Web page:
The Wrong Way to Stand Up to China
Chinese factory exports.
Aides to President-elect Donald Trump say that his precedent-shattering phone call with Taiwanese leader Tsai Ing-wen on Friday was not a diplomatic blunder but a deliberate move to signal resolve against China. If so, he needs to rethink his strategy.
There are valid arguments for the U.S. to be more assertive toward China, and Trump has even articulated some of them. China's island-building efforts in the South China Sea, and its harassment of Japan in the East China Sea, are destabilizing. In many ways, the Chinese economy remains unfriendly to foreign competition, with certain areas closed off entirely. On North Korea, China has not done nearly enough to temper the regime's bellicose instincts.
Any successful strategy to change China’s calculations and behavior, however, requires several elements -- chief among them clarity and consistency. This Trump has not provided. After news broke of the call, the first between a U.S. president or president-elect and Taiwan’s leader since the U.S. established diplomatic relations with Communist China in 1979, Trump initially seemed to suggest it hadn’t been his idea. Then he protested that critics were overreacting. Then he lashed out at China for its supposed hypocrisy. Claims that he was challenging conventional State Department thinking won’t impress leaders in Beijing. The incoming administration now stands to lose credibility if it fails to follow through.
Moreover, any attempt to reorder the chessboard in Asia requires buy-in from allies. Chinese leaders weren’t the only ones left wondering what exactly Trump intends or how he plans to pursue his goals. America’s friends in the region are already worried about the president-elect’s isolationist impulses and frustrated with his sinking of the Trans-Pacific Partnership trade agreement. Several were hedging toward China even before Trump’s victory, and now more will be reluctant to participate in any attempt to pressure the Chinese regime. That knowledge is sure to stiffen rather than weaken Chinese resolve.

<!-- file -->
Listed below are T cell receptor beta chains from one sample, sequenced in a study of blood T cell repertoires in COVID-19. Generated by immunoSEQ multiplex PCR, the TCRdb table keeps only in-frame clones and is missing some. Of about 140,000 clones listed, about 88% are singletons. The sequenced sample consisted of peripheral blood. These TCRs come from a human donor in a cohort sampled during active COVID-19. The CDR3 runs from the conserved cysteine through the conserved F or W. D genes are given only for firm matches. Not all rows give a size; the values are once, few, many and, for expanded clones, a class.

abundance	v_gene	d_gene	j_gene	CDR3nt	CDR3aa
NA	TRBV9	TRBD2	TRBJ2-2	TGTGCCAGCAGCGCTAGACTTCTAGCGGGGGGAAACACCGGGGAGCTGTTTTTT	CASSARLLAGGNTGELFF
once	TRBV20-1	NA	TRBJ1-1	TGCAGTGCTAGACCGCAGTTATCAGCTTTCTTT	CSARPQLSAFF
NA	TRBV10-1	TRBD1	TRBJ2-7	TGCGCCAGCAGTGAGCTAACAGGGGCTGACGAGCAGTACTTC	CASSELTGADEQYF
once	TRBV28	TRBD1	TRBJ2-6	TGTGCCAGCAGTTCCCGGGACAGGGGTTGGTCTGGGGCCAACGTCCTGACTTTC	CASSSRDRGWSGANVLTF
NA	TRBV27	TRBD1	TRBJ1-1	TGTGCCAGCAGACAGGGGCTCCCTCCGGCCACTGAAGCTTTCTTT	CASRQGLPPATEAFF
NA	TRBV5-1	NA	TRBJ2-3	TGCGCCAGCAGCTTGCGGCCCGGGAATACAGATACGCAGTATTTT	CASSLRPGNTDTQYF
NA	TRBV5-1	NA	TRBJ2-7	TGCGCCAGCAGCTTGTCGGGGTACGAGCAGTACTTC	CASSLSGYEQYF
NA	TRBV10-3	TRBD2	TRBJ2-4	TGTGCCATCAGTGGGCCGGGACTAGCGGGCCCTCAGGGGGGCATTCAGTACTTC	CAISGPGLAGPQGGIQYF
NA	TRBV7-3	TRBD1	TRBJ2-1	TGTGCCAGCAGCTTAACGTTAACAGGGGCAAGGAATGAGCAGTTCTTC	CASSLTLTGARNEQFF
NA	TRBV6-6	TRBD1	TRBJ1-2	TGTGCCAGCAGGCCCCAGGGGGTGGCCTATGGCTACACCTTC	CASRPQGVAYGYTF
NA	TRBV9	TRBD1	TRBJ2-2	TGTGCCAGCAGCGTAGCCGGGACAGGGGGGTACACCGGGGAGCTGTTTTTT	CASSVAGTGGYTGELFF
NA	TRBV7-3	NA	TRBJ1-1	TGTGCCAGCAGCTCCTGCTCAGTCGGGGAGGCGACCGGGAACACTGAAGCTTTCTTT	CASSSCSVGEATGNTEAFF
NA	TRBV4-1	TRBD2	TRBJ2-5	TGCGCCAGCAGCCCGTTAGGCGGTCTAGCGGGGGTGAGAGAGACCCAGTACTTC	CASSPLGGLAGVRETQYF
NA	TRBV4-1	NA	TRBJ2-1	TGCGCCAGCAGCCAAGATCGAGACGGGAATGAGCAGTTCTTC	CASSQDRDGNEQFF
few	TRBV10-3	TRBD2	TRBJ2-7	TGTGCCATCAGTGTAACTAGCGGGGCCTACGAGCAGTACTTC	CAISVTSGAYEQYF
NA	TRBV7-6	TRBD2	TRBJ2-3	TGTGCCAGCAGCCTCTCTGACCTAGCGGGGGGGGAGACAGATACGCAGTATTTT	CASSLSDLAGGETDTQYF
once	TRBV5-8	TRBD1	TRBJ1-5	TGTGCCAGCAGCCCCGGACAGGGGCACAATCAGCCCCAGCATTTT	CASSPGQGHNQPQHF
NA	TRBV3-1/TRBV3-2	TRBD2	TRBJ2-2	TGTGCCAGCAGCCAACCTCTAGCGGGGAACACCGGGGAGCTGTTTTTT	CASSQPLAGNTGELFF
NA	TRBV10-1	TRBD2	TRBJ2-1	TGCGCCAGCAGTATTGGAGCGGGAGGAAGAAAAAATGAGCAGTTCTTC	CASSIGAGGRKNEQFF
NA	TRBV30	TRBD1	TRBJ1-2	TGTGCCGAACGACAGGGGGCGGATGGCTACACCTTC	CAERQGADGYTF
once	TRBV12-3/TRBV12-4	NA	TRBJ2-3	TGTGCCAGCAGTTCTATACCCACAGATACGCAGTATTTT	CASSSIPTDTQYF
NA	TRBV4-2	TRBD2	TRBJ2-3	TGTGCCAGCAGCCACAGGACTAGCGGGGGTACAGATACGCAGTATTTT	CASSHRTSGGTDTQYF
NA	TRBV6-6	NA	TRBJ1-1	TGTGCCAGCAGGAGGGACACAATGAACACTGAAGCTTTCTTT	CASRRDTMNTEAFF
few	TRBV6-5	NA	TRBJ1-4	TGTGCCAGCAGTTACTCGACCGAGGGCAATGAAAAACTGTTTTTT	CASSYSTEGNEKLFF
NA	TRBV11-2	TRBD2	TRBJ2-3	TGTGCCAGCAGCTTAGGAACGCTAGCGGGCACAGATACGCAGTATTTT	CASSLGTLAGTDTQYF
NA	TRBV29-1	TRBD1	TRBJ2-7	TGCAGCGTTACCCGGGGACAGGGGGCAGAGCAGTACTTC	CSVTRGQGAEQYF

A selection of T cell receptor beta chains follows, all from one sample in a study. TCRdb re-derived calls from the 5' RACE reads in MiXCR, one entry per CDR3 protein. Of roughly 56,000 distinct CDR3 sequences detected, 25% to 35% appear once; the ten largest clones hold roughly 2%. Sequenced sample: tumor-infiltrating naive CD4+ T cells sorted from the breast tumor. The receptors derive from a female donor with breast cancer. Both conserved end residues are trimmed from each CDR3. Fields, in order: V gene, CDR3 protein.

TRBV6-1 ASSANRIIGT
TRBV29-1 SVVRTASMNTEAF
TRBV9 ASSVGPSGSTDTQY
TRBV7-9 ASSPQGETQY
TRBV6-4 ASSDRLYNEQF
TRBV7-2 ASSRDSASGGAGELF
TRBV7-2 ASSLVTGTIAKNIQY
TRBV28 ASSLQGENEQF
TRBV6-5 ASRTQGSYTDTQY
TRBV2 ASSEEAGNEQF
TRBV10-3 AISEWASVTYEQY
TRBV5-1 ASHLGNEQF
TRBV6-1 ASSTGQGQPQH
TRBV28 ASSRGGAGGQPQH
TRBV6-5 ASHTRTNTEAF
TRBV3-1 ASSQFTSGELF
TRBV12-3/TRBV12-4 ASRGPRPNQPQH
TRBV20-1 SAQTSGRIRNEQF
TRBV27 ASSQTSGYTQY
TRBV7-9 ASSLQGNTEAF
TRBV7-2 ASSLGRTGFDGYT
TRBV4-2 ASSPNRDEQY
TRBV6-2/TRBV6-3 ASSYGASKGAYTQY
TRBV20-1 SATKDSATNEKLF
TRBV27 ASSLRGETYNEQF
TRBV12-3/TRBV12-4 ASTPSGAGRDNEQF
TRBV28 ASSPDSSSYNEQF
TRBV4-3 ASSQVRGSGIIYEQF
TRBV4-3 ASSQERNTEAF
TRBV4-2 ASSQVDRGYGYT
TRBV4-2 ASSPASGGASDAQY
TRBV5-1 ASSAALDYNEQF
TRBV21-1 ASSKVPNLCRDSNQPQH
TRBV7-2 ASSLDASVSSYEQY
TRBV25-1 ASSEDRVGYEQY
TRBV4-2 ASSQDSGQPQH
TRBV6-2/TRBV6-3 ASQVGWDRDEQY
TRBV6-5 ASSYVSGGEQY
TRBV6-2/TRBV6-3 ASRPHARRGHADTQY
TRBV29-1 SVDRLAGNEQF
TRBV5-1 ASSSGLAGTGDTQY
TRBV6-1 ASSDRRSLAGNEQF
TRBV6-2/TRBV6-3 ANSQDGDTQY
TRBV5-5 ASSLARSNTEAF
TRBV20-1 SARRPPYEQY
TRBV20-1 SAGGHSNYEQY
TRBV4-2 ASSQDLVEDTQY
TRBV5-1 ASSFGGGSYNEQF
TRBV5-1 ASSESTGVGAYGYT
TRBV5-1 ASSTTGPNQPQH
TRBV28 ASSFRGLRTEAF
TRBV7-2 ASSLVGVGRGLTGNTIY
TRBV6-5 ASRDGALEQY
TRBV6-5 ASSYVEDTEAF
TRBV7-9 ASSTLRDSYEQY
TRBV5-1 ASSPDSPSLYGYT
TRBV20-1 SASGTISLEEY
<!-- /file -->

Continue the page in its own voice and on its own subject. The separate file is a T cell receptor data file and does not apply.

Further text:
The new U.S. administration will have more luck if it calibrates the pressure it places on China rather than engages in showy gambits. The Barack Obama administration did actually manage to alter Chinese behavior with specific threats on some issues -- cyberspying and on land reclamation at Scarborough Shoal in the South China Sea, for example. By contrast, Taiwan's status remains the foremost of China’s core interests, and pressing further there will make compromise in other areas virtually impossible.
And advancing U.S. interests does require cooperation with China. It might seem silly, as Trump tweeted, for the U.S. to sell billions of dollars' worth of weaponry to Taiwan but not accept a phone call from its legitimately elected leader. Yet the U.S. position on the island has enabled decades of peace and relative stability across the Taiwan Strait -- not to mention trade and economic development that’s benefited Taiwan as well as the U.S. and China. It’s also allowed for cooperation between Washington and Beijing -- not as much as one might like, but crucial nonetheless -- on fighting global warming, limiting Iran’s nuclear ambitions and sanctioning North Korea. Such deals make the U.S. stronger -- and a President Trump may find he needs to strike more of them.
To contact the senior editor responsible for Bloomberg View’s editorials: David Shipley at email@example.com.